Crazy Rings by Cervo Media, released as Riot Rings, is a fantastic bubble popper. Using zoo animals as marbles, and including boss-like fights, along with the amount of polish, 3 Gameplay Modes and replay value enhanced by GameCenter support all make Crazy Rings one of the best Zumaesque titles on the iOS. Now, still a year later, Crazy Rings can be found on both my iPad and my iPod, and with the added Freeplay and Zen gameplay modes, chances are it’ll never leave my devices, and will be transferred over to every new device I happen to get. If you’re a fan of the genre, this is definitely one game you’ll want to make sure and check out.
**Note: This review was written after playing Version 1.1
Riot Rings is a new Zuma-type bubble popper from Cervo Media GMBH. In it, you’ll match up groups of 3 or more different animal bubbles to clear out multiple rings thought over 100 levels and 3 different gameplay modes. Right off the bat, I want to say that Riot Rings is now my favorite Zuma type game, knocking The Temple Zumas out of the #1 spot. Cervo Media has taken the bubble popper game, and expanded it in a pretty original way. Instead of trying to clear out the bubbles before they get to the end point, you try and clear out the bubbles before the key on one end, and lock on the other end of the ring touch each other. To make it even more interesting, animals are flung into the rack from the outsides of the screen along with the animals that you fling into the rack from the middle of the screen.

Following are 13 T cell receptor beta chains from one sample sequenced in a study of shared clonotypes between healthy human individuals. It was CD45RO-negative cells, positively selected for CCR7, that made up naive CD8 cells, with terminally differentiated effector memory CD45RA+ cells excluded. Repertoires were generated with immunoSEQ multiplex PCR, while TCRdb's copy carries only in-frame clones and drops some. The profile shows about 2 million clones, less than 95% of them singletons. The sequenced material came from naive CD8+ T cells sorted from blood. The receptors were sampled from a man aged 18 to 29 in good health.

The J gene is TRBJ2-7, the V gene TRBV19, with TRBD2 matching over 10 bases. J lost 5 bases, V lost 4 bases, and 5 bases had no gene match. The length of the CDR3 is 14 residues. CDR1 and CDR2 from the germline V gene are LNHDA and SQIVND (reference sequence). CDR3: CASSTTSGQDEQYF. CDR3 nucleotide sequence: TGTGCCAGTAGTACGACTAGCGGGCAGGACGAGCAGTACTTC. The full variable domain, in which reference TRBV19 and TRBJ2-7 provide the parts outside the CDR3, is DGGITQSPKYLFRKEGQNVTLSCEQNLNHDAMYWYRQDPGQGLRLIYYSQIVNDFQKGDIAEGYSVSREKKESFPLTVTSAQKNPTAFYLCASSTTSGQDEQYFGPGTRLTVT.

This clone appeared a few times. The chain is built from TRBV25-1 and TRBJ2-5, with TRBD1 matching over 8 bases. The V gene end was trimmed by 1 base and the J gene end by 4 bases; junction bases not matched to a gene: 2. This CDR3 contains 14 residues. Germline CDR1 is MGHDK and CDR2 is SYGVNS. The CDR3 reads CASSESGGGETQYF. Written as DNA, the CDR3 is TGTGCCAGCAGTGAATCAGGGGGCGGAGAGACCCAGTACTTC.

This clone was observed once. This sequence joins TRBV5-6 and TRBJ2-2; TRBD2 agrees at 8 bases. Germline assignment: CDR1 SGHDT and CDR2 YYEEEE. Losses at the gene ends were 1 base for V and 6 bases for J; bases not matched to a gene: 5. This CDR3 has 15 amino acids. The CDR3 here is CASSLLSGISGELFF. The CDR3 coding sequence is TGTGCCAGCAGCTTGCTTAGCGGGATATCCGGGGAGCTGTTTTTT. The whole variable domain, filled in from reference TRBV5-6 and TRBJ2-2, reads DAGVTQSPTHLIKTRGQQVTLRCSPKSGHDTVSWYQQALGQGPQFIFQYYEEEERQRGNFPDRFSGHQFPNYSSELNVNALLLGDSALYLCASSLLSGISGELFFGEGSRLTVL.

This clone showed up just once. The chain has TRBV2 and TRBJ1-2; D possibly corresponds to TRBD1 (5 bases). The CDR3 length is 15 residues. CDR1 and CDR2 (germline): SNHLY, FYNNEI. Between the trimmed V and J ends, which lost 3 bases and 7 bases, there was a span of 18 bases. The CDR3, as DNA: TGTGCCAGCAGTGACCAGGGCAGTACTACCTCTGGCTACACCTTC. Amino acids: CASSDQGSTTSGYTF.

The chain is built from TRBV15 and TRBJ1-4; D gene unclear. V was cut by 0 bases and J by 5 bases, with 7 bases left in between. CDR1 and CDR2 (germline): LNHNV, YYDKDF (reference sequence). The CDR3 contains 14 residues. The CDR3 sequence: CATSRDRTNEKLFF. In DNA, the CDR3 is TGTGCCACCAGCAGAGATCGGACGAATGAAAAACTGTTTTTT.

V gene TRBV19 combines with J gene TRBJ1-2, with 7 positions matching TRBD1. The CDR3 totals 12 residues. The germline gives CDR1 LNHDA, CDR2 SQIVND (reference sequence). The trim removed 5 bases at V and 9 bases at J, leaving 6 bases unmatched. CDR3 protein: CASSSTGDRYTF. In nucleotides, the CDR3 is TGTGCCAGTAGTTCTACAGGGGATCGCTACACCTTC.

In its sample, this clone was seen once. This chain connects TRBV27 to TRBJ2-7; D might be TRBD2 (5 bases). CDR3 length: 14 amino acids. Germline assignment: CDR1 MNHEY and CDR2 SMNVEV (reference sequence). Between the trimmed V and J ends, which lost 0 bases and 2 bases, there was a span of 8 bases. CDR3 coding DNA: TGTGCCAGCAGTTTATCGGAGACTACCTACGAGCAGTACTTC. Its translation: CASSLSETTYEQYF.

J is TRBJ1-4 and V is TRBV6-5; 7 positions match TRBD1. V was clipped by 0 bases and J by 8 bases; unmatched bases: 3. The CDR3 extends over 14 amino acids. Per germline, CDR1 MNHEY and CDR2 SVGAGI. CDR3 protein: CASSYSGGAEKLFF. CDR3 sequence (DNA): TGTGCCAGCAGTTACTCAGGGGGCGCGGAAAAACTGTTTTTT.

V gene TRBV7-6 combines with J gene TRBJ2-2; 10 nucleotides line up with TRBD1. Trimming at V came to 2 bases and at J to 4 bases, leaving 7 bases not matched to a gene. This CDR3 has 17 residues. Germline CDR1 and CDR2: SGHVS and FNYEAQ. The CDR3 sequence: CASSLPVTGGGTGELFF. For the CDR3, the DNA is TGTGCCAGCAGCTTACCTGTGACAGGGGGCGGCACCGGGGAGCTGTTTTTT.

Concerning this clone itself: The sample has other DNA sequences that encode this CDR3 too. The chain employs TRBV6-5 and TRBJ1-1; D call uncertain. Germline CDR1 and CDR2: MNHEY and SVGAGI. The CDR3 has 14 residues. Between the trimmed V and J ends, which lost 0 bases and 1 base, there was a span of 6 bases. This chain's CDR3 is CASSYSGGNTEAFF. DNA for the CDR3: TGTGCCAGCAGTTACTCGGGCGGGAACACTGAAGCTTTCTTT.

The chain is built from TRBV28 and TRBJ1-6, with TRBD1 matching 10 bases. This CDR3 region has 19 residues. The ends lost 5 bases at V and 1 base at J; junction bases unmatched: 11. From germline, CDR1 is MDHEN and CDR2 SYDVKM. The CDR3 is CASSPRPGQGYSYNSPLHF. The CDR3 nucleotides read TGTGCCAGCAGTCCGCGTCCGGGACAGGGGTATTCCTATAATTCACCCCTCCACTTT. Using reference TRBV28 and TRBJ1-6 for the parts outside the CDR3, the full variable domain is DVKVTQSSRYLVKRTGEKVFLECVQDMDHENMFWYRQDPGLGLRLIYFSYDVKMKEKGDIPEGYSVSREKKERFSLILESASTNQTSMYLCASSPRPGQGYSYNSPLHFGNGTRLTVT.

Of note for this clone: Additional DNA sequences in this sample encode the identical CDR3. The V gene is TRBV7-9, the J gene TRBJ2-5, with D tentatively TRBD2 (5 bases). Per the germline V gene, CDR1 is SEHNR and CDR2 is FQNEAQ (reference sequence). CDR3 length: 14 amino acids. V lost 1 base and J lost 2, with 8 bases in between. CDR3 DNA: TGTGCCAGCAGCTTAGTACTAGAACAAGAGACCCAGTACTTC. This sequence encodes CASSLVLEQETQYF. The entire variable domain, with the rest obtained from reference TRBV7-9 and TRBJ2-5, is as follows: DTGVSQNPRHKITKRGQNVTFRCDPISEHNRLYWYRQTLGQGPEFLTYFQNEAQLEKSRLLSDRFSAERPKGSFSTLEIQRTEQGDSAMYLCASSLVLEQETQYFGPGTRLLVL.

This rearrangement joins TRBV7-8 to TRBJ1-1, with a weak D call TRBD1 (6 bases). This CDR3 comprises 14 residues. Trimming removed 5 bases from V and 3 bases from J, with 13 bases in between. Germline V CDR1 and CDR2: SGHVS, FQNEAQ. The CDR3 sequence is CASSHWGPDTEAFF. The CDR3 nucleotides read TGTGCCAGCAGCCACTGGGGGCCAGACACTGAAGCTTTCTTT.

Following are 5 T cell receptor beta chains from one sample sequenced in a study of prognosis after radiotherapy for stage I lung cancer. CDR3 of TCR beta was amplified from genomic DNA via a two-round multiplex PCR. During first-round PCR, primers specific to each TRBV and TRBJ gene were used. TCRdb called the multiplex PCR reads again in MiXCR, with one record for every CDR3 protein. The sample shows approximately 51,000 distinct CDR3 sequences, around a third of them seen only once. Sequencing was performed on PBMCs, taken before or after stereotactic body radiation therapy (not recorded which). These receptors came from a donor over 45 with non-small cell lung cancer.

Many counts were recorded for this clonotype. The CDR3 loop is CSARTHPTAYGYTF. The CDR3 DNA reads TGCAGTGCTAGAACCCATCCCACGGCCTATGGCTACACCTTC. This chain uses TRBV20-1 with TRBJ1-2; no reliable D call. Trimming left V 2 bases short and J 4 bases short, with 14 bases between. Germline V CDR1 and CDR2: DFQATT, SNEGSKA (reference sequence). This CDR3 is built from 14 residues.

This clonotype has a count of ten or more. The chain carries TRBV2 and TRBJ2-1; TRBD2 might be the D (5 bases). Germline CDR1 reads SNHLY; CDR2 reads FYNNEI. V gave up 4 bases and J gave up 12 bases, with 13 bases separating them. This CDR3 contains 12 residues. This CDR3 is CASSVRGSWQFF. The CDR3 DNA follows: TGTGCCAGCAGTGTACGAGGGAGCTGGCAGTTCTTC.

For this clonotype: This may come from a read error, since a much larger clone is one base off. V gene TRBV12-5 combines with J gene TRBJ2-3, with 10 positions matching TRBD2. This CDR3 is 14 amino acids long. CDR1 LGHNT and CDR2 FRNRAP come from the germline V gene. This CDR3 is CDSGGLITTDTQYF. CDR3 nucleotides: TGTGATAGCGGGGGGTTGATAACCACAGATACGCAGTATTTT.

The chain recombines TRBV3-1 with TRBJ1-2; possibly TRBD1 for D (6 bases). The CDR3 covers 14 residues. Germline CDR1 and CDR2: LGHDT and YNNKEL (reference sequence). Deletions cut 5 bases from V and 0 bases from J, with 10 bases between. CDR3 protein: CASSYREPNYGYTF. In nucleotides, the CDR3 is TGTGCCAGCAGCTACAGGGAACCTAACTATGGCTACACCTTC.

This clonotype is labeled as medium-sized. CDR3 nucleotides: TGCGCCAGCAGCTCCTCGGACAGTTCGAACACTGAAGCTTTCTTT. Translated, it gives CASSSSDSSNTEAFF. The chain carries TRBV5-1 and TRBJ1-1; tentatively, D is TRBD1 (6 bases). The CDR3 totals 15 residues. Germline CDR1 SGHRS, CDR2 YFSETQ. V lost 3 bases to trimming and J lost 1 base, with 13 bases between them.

The controls are pretty much like every other Zuma-type game out there, where you touch where you want your bubble to go. And like all other Zuma-type games out there, this is easier said that done. There’s various twists and turns in the rings that give you some pretty awkward angles to shoot at.
Also, sometimes there’s inner and outer rings, causing you to sometimes wait for one ring to pass before you can hit an outer ring, or you will have a ring around your shooting area, with more rings on other parts of the screen, or even sometimes shake, constantly move, speed up, or shrink in completely, causing you to miss your target, or even worse, causing the key and lock to come together. There are, however, power-ups, which can help out big time. There’s a power-ups ranging from pieces of chicken that clear out big sections of the racks, to needles which can slow down the movement. These, put together with bosses, stones, and really so many different mechanics, that I can’t name or describe them all, makes Riot Rings easily one of the most interesting and fun Zuma-type games available in the AppStore.
The graphics are top notch, very polished, and retina display supported. The clouds hovering above some parts of the screen add a lot to the feel of the game, as do the great animal sounds. The controls are very tight and responsive, there’s GameCenter leaderboards, 3 star time-based rankings to try and snag, and re-playable levels along with Endless and Zen Modes to play after you’re done with the Campaign.